12 April, 2018
When Noah Ready-Campbell was a young adult, he worked for his father's construction company.
Back then, he dreamed of a day when robots might take over the dirty, repetitive parts of his job, such as earthmoving and leveling.
Years later, Ready-Campbell left his job as an engineer with Google to make that dream come true.
Ready-Campbell formed a start-up called Built Robotics. The San Francisco, California-based company develops technology to produce self-driving heavy equipment. Ready-Campbell says the company's goal is to make construction safer, faster and less costly.
The construction industry has fallen behind others when it comes to the use of new technologies such as robotics. Built Robotics is part of a new wave of automation.
Investors are putting more and more money into start-ups that are developing robots, software and other technology for construction.
The industry struggles to find skilled workers and faces a growing number of unfinished projects. But self-operating machines are changing the nature of building.
Michael Chui is with the McKinsey Global Institute, a business research organization in San Francisco. Chui told the AP, "We need all of the robots we can get, plus all of the workers working, in order to have economic growth."
He added, "As machines do some of the work that people used to do, the people have to ... transition to other forms of work, which means lots of retraining."
Workers at Berich Masonry in Englewood, Colorado, recently spent several weeks learning how to operate a robot called SAM, or the Semi-Automated Mason. SAM is a $400,000 machine from the company Construction Robotics, based in Victor, New York.
The machine can lay 3,000 bricks in eight-hours, a normal workday. That is several times more than a human bricklayer can do in the same period. But humans are still needed to load bricks into the SAM and make sure it works right.
Todd Berich is president of Berich Masonry. He wants the improved technology to permit the company to accept new projects.
"Right now I have to tell them ‘no' because we're at capacity," he said.
Bricklayer Michael Walsh says the SAM lessens the load on his body. But he does not think it will take his job.
Brian Kennedy agrees. He is the policy director for the International Union of Bricklayers and Allied Craftworkers. His organization supports the rights of construction workers in the United States and Canada. Kennedy says the union is not worried that machines will replace human workers any time soon.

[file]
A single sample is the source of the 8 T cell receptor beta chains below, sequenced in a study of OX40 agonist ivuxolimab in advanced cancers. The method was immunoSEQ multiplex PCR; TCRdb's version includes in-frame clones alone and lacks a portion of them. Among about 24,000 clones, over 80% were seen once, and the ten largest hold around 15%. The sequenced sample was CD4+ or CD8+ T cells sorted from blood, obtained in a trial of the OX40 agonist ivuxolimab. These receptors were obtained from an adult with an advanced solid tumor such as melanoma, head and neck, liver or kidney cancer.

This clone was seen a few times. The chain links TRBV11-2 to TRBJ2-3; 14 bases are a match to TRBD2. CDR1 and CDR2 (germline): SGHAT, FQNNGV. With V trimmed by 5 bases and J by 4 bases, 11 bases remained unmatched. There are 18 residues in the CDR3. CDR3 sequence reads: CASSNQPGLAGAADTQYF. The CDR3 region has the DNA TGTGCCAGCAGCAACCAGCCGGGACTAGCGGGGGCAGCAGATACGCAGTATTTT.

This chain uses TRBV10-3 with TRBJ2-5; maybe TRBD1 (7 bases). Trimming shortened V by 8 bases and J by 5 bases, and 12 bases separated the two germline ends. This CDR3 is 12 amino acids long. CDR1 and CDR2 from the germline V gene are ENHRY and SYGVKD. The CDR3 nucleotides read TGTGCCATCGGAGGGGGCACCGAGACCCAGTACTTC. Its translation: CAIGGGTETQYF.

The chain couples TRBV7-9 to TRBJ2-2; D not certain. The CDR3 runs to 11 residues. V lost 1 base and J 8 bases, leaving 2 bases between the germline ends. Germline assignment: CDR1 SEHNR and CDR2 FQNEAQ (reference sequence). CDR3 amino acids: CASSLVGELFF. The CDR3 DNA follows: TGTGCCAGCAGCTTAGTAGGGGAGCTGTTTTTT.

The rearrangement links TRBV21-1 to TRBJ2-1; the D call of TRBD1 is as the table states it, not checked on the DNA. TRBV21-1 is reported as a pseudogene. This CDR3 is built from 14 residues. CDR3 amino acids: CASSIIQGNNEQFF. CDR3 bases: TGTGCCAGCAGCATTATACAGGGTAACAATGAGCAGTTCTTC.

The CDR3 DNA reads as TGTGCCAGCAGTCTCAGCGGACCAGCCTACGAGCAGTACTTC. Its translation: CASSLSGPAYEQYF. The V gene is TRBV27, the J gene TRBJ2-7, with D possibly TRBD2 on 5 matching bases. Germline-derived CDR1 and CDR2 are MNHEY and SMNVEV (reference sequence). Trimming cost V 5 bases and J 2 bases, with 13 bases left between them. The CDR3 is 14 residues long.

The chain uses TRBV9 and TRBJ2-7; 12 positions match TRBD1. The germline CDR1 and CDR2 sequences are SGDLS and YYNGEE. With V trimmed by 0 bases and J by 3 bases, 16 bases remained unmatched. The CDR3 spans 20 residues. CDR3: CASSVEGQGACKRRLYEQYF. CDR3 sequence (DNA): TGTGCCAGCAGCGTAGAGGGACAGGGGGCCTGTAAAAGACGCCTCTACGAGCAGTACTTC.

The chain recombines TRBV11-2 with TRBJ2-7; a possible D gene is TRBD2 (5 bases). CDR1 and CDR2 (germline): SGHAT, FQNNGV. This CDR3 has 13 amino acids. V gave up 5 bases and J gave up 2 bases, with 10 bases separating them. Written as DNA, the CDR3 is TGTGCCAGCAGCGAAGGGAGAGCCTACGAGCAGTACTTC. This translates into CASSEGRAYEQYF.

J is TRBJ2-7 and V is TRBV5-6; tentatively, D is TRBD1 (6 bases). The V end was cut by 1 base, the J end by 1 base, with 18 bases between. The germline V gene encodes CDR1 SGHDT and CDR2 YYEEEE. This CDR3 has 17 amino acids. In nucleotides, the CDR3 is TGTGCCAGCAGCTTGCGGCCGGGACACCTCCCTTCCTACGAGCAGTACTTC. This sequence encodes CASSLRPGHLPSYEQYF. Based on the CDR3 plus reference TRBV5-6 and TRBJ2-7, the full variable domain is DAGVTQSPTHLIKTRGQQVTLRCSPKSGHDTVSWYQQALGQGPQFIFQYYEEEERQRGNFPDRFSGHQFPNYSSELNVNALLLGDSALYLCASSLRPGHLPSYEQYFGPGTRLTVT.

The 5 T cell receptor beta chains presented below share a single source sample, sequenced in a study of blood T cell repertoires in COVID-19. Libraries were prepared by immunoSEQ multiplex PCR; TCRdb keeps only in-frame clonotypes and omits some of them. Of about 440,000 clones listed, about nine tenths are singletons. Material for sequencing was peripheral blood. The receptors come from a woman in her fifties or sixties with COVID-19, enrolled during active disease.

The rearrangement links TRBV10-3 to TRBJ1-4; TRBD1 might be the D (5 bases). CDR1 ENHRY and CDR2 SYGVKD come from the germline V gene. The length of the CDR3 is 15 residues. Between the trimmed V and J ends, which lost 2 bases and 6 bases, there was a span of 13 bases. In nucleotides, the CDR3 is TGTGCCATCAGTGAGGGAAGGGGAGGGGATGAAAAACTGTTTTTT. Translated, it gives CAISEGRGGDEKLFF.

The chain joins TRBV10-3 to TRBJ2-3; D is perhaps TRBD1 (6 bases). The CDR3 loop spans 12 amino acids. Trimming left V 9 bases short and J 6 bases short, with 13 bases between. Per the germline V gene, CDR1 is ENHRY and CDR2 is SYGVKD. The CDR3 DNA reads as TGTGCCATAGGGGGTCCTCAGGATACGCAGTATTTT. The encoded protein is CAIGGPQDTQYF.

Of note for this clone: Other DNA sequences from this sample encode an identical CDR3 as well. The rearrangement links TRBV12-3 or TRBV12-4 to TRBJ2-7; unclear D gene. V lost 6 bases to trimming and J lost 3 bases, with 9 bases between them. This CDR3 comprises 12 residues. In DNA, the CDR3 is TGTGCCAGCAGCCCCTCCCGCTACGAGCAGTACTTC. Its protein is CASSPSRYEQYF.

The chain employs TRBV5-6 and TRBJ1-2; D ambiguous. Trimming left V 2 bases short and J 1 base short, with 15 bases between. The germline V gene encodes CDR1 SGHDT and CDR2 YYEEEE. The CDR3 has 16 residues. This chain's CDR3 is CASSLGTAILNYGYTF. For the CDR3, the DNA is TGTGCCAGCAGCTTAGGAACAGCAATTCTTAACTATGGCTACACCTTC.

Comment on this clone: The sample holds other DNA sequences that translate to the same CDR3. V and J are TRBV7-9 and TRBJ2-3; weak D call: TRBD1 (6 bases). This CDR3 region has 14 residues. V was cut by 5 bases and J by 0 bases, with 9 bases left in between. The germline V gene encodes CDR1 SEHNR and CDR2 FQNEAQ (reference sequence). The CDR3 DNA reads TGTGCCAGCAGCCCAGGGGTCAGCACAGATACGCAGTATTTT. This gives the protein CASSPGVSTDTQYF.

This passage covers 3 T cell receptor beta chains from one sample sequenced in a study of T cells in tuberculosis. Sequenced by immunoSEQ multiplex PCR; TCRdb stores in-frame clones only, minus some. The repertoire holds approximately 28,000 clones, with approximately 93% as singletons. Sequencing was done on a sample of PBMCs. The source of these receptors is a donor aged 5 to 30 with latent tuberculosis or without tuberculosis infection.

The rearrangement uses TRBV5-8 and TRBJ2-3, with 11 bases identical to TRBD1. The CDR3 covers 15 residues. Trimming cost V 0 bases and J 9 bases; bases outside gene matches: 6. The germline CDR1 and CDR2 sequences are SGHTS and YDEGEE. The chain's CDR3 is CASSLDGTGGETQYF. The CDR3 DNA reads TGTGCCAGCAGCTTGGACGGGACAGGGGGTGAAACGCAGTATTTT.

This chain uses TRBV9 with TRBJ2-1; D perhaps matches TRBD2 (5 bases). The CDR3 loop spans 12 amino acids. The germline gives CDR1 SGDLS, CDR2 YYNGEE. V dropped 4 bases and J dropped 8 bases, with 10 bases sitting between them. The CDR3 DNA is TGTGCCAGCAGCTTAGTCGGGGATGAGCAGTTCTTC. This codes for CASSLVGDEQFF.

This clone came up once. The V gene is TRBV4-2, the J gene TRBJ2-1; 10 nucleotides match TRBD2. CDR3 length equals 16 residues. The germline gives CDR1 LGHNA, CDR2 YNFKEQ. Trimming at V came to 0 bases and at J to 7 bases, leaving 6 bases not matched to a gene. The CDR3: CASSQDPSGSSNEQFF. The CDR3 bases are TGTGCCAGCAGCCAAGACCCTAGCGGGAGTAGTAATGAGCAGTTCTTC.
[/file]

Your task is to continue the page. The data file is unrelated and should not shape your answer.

"There are lots of things that SAM isn't capable of doing that you need skilled bricklayers to do," said Kennedy. "We support anything that supports the ... industry. We don't stand in the way of technology."
The rise of construction robots comes as the building industry faces a severe decrease in labor supply.
One recent study showed that 70 percent of construction businesses have a difficult time finding skilled workers.
Mike Moy heads a mining operation for the building materials supplier Lehigh Hanson in Sunol, California. He says it is difficult to find people who even know how to operate some of the necessary equipment.
"Nobody wants to get their hands dirty anymore. They want a nice, clean job in an office," he noted.
Moy saves time and money by using a drone to measure the huge amounts of rock and sand his company sells. The machine can measure the materials on the whole 36-hectare place in 25 minutes. The same job takes a human a full work day to do.
I'm Pete Musto.
The Associated Press reported this story. Pete Musto adapted it for VOA Learning English. Caty Weaver was the editor.
We want to hear from you. How do you think smart technology will change the construction industry? What other industries do you think will face similar changes? Write to us in the Comments Section or on 51VOA.COM.
Words in This Story
construction – n. the business of building things such as houses or roads
start-up – n. a new business
automation – n. a system of operation that uses machines and computers instead of people to do the work
transition – v. to make a change from one state, place, or condition to another
brick(s) – n. a small, hard block of baked clay that is used to build structures such as houses and sometimes to make streets or paths
capacity – n. the largest amount that a factory or company can produce or manage
capable – adj. able to do something
drone – n. a type of small aircraft that flies without a pilot